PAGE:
The following assumes C# as a reference language, or any other statically typed language. This is not a question specific to Unity's API, but it is used as an example.
In Unity's API, most people come across the Raycast function. This has an argument, of type
layerMask. This is an integer, that works as a bitwise mask (if there's 1 at the n-th place, the n-th place is included in the calculation).
I always thought that this was a very weird design choice for their API.
First of all, I should clarify, that there can only be 32 layers in Unity, thus, those layers are finite, but you can have any number of layers (below 32).
Personally, I would ask as an argument, an array of integers, whose elements would be the layers that you wish to raycast against (identical to the actual implementation, just without it being bitwise). Another way, would be to have variardic arguments, if the language supports it. (these points also apply to dynamically typed languages). (I have read a few arguments against the use of variardic arguments, so I wouldn't choose this one)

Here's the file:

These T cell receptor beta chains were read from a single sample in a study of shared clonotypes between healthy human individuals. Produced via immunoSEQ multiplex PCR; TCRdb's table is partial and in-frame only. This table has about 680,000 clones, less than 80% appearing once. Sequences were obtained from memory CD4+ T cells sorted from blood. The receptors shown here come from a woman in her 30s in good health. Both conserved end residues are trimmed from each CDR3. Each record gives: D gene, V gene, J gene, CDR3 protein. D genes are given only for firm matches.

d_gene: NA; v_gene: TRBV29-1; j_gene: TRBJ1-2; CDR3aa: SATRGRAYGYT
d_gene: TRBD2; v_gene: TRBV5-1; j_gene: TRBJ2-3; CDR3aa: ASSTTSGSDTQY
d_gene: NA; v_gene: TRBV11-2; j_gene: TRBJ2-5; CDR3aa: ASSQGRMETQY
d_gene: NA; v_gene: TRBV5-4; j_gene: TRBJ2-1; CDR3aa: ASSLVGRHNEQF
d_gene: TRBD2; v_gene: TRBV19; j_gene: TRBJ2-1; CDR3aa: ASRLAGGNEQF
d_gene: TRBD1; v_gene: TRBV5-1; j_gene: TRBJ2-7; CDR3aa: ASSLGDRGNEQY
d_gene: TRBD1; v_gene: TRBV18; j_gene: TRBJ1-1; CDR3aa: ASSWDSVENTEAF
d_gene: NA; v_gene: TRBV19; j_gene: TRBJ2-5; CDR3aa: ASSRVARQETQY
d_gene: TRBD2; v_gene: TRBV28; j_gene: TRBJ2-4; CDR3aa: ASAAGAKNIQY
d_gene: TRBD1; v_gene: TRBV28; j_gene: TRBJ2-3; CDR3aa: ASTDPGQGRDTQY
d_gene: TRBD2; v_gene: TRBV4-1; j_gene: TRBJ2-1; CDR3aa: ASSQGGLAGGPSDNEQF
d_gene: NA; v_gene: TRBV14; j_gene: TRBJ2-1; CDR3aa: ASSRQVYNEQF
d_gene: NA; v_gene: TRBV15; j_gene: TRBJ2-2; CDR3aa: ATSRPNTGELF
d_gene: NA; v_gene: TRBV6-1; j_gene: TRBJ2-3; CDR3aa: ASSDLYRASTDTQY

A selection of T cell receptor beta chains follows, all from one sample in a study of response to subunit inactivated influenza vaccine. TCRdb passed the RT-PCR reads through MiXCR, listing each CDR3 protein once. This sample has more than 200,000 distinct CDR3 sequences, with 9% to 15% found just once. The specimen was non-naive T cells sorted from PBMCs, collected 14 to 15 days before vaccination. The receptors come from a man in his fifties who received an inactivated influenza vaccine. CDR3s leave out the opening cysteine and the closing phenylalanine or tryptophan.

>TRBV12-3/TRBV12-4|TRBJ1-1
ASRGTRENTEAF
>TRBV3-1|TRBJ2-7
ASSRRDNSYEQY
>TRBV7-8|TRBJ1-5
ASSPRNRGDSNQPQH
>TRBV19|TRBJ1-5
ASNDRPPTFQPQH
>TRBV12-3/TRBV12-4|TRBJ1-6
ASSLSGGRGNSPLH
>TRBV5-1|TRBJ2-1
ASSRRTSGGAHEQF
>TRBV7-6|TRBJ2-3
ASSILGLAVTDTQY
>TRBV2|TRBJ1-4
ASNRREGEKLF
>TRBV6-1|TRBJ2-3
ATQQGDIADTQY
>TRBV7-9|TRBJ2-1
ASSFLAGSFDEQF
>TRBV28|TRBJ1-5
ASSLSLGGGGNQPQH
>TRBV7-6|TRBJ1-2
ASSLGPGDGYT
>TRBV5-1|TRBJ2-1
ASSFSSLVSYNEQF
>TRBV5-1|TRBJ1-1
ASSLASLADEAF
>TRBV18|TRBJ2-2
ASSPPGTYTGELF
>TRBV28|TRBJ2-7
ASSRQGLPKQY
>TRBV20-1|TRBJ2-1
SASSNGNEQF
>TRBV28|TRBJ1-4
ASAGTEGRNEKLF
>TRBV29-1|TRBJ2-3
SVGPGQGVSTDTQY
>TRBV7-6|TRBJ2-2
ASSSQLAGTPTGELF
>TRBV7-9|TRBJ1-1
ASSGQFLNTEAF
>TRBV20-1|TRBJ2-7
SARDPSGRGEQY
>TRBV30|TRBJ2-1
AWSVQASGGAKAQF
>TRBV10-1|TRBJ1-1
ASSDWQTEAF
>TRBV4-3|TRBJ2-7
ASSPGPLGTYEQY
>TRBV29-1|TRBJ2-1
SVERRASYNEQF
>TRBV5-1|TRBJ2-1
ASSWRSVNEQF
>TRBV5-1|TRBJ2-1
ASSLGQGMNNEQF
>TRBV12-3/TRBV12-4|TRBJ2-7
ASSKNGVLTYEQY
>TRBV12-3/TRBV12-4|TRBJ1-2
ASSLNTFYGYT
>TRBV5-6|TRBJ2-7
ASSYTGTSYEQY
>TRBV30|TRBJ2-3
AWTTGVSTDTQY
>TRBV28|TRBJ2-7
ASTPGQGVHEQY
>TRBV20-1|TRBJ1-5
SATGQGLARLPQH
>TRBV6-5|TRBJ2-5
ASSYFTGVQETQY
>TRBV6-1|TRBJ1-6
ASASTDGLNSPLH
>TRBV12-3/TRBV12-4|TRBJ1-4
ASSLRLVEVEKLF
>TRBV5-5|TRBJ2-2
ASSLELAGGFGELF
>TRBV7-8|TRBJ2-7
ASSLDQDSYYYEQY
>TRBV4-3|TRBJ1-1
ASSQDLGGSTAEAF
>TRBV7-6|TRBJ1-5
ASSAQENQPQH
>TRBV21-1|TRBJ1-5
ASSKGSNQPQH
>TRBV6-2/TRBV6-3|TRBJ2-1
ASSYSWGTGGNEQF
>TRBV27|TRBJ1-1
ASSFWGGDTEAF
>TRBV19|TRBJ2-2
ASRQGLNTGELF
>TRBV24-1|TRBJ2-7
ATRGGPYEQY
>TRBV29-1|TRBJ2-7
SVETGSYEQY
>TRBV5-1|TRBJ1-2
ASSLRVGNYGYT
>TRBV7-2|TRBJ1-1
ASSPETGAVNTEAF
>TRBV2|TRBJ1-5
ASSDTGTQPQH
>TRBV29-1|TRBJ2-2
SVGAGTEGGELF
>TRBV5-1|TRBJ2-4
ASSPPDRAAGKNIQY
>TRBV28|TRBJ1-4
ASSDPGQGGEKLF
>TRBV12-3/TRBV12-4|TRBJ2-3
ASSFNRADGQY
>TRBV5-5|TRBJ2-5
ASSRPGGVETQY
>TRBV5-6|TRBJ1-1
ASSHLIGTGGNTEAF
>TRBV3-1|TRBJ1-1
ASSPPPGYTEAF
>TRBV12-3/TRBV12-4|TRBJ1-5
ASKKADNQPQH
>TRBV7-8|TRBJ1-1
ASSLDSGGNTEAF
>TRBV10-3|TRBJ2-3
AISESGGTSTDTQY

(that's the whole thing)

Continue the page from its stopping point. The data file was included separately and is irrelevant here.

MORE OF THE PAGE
The actual question
Why would one choose a bitwise mask as a representation of a selection of a (finite/bound) amount of items, instead of an array of the selected items?
Given that you are sacrificing usability and readability*, what are the benefits?
Since Raycast is a very useful function and used widely, I'm guessing that they chose this for performance reasons (bitwise operations can be much faster than iterating over an array). In this particular case, given that the maximum length of the array would be 32, I doubt that the difference would be huge, but I'm guessing that every bit of performance counts in this case.
The other benefit is certainly memory footprint (one integer vs a whole array of them), but I doubt that this is generally important (in this and other cases).
I'll also notice, that both arrays and integers, do not enforce the size boundary of the items. The array, can be as large as you want, and the integer has a certain, implementation/machine specific size, so if you wanted to toggle 17 items, no size of integer would be enforcing that there is no element 18.
*Example: To signify the third and fourth items, instead of the argument
12 (1100 in binary), you could have